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The Daily Wildcat

The Daily Wildcat


    Editiorial: Salary sweep a high-handed act

    In the name of forcing “”fiscal restraint”” on the university, Provost Meredith Hay and Senior Vice President for Business Affairs Joel Valdez announced Monday that funds from every college have been appropriated and placed in a special pool.

    The so-called “”salary sweep”” has caused a small uproar at the College of Architecture and Landscape Architecture, where students pay differential tuition. As former college dean Chuck Albanese told the Daily Wildcat this week, when the differential tuition was introduced in 2005 he made a point of explaining the situation and how the additional funds would be distributed to each class.

    The funds were meant to be divided up so that students would see a return on their investment in the form of scholarships, lab equipment and a guest lecture series, among other improvements.

    Now, the college’s discretionary fund is part of a single central pool. The UA transferred $10,000 out of the hands of the college’s administrators, leaving them to wonder when they’ll see it again.

    According to Hay and Valdez’s memo, deans and vice presidents of the individual colleges will be in charge of handling their own funds. We wonder.

    If all of this money is meant to be returned to the colleges to decide what to do with it, we wonder why it was necessary to appropriate it at all. If the intent of pooling the money is to give each college exactly as much as it requires, we wonder how exactly that’s going to be accomplished. It seems unlikely the UA will give every dean carte blanche to take as much from the pool as he or she deems necessary, so who will be in charge of deciding how much each college can claim?

    While this particular college was the first to complain about the salary sweep, they probably won’t be the last. While we certainly approve of fiscal responsibility, this seems like the wrong way to do it.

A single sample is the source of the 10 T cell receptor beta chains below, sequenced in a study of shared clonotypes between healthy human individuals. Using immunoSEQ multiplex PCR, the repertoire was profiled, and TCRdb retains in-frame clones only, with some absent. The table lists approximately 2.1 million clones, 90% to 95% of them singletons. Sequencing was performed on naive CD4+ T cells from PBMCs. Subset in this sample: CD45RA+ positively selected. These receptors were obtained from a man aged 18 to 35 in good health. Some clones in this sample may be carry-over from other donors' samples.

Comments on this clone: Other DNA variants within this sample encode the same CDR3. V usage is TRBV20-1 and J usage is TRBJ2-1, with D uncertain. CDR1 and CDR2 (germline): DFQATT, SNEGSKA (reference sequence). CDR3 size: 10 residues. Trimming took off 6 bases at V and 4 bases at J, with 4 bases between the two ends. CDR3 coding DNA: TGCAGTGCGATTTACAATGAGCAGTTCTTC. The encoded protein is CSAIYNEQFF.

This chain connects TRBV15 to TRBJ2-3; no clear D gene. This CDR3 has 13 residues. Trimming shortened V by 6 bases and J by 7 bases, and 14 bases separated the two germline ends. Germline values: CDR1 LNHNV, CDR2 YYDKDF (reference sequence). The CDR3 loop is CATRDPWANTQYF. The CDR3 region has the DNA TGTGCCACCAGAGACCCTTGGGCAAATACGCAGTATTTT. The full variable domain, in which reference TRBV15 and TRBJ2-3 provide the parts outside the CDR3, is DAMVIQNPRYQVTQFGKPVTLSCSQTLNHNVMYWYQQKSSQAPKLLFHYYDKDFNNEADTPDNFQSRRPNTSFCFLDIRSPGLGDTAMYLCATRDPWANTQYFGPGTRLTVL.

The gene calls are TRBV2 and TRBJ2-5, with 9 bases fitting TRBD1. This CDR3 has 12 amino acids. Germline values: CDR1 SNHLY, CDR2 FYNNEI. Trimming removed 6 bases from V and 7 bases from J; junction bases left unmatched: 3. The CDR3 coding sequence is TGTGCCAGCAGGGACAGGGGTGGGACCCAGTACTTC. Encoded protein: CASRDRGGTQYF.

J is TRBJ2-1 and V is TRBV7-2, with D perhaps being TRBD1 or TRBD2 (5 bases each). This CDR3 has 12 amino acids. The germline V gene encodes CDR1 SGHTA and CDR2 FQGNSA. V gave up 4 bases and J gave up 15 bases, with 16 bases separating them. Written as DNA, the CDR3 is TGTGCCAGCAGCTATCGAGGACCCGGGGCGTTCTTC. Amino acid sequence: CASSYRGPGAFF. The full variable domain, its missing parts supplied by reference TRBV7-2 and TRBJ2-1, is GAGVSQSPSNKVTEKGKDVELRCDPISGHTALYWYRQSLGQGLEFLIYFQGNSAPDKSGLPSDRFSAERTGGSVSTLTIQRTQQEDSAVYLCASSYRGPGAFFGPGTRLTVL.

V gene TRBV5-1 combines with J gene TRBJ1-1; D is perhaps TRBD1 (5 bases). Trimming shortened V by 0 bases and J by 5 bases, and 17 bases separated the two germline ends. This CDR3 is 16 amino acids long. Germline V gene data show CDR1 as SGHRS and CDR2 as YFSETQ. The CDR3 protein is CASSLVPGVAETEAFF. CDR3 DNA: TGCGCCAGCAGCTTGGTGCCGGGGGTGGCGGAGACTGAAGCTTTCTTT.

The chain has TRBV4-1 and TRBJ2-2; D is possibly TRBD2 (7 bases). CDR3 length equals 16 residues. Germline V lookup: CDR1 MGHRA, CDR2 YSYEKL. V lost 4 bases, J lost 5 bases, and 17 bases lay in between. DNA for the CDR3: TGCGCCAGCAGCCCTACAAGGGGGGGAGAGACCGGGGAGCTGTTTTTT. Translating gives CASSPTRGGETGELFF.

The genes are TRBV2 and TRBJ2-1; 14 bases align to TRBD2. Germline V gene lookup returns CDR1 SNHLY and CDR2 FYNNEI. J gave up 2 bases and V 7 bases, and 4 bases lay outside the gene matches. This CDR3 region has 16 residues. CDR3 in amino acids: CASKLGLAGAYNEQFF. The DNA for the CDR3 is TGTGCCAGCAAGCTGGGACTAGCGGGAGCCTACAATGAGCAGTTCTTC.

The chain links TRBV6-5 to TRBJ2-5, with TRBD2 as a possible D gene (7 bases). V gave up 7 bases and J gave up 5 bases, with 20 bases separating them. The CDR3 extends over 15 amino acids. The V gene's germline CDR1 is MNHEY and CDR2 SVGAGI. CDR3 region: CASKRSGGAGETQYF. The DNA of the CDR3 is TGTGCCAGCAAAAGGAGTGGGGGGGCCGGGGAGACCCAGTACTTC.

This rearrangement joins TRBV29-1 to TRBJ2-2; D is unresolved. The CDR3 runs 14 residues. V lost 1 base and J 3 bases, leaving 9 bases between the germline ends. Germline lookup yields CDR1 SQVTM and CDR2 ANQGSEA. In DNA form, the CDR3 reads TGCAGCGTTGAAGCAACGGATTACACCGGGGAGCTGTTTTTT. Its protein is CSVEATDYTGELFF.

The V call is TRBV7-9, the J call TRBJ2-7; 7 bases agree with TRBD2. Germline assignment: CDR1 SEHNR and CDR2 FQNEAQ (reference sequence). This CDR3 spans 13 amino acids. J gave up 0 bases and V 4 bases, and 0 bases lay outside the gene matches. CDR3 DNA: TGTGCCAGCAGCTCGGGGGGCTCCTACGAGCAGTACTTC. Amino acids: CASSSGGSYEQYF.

We believe that the individual colleges themselves are the best judges of what to do with their money. Centralizing power, even when it improves “”efficiency,”” usually results in high-handed use of power – like transferring funds meant for specific purposes to a general fund.

    One might expect the UA administration to agree with us. After all, President Robert Shelton has emphasized that he wants UA Transformation to be a “”bottom-up”” reform, with the colleges telling him what changes to make, rather than the other way around.

    Furthermore, the administration has displayed a laudable openness and accessibility about the transformation project, discussing it in town-hall meetings and inviting the community to contribute ideas.

    So it’s curious, to say the least, that the administration has not yet seen fit to inform the community of this important action in anything more substantial than a 244-word memo. We need to know where those appropriated funds are going, and when the colleges will see them again.

    Editorials are determined by the Daily Wildcat opinions board and written by one of its members. They are Andi Berlin, Justyn Dillingham, Lauren LePage, Lance Madden and Nick Seibel.

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